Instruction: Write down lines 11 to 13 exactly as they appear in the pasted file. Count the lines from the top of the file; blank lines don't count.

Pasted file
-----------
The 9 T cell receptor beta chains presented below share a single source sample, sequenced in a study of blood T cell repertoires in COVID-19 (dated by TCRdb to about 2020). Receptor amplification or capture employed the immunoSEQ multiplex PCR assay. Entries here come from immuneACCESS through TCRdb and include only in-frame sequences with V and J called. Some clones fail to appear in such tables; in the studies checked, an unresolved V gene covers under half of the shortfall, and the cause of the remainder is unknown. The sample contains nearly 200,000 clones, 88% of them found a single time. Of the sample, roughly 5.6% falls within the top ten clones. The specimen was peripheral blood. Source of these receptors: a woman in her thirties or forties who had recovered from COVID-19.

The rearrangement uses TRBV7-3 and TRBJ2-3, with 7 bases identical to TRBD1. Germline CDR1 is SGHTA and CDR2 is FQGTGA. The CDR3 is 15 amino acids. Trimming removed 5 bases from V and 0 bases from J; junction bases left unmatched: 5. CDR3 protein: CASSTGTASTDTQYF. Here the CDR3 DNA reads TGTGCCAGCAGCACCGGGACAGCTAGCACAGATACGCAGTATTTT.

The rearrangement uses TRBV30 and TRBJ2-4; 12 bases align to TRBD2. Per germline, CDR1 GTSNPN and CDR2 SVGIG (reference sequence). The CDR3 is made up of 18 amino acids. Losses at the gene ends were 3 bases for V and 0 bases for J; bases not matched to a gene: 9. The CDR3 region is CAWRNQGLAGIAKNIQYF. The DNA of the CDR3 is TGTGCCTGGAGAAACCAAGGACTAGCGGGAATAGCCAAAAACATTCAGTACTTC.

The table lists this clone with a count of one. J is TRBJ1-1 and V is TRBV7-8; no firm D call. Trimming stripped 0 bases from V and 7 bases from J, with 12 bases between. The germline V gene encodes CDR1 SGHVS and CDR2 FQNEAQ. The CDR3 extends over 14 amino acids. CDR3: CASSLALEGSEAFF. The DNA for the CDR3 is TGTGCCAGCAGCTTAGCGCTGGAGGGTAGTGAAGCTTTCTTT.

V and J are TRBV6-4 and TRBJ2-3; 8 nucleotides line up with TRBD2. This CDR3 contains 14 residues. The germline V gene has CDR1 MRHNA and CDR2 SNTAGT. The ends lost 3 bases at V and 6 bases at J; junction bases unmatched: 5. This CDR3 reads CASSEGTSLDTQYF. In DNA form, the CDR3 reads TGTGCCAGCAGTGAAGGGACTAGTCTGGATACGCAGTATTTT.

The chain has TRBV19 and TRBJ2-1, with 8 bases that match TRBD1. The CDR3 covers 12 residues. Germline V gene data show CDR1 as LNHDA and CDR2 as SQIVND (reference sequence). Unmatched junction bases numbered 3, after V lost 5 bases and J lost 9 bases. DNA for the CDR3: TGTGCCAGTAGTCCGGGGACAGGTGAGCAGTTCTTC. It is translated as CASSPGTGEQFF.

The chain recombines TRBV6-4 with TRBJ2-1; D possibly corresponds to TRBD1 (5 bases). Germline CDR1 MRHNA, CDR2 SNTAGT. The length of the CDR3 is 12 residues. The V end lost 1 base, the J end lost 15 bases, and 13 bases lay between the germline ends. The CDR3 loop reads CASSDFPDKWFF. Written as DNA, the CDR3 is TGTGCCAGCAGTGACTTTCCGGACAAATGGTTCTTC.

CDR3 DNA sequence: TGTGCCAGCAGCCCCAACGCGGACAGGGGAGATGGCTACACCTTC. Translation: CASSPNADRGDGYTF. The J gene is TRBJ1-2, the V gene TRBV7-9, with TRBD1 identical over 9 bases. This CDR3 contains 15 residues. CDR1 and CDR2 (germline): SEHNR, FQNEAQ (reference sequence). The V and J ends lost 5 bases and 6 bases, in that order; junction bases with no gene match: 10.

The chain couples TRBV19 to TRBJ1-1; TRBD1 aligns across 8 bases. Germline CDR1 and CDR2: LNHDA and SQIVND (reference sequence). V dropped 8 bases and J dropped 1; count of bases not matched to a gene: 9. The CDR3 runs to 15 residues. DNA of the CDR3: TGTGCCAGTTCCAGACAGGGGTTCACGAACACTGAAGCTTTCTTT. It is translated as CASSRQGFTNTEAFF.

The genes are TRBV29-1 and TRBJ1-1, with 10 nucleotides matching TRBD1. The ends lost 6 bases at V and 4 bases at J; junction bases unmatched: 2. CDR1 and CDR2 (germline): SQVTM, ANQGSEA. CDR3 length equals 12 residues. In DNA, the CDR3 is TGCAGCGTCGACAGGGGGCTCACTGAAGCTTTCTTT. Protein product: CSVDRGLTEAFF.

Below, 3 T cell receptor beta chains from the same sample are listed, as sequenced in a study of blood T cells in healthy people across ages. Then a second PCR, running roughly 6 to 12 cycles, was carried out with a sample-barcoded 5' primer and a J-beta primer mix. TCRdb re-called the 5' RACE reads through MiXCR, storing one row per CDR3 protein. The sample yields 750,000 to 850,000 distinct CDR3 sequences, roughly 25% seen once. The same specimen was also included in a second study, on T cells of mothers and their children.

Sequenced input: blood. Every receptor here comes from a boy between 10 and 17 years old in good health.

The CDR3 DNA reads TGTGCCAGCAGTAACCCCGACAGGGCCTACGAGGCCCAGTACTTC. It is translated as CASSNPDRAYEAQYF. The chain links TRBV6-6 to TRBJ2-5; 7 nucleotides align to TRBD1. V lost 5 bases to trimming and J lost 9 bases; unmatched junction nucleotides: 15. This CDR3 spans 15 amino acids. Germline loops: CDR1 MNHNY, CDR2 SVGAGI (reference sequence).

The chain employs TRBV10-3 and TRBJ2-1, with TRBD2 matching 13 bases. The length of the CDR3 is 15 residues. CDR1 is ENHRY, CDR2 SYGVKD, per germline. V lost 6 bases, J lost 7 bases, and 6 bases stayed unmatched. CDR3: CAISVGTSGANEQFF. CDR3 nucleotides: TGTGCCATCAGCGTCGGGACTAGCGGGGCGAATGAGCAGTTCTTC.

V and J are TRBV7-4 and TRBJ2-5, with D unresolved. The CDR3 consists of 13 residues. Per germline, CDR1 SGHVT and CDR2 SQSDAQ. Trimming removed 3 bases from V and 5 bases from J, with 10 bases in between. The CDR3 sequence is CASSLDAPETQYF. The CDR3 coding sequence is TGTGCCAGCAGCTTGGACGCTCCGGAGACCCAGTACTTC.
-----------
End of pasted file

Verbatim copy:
Below, 3 T cell receptor beta chains from the same sample are listed, as sequenced in a study of blood T cells in healthy people across ages. Then a second PCR, running roughly 6 to 12 cycles, was carried out with a sample-barcoded 5' primer and a J-beta primer mix. TCRdb re-called the 5' RACE reads through MiXCR, storing one row per CDR3 protein. The sample yields 750,000 to 850,000 distinct CDR3 sequences, roughly 25% seen once. The same specimen was also included in a second study, on T cells of mothers and their children.

Sequenced input: blood. Every receptor here comes from a boy between 10 and 17 years old in good health.

The CDR3 DNA reads TGTGCCAGCAGTAACCCCGACAGGGCCTACGAGGCCCAGTACTTC. It is translated as CASSNPDRAYEAQYF. The chain links TRBV6-6 to TRBJ2-5; 7 nucleotides align to TRBD1. V lost 5 bases to trimming and J lost 9 bases; unmatched junction nucleotides: 15. This CDR3 spans 15 amino acids. Germline loops: CDR1 MNHNY, CDR2 SVGAGI (reference sequence).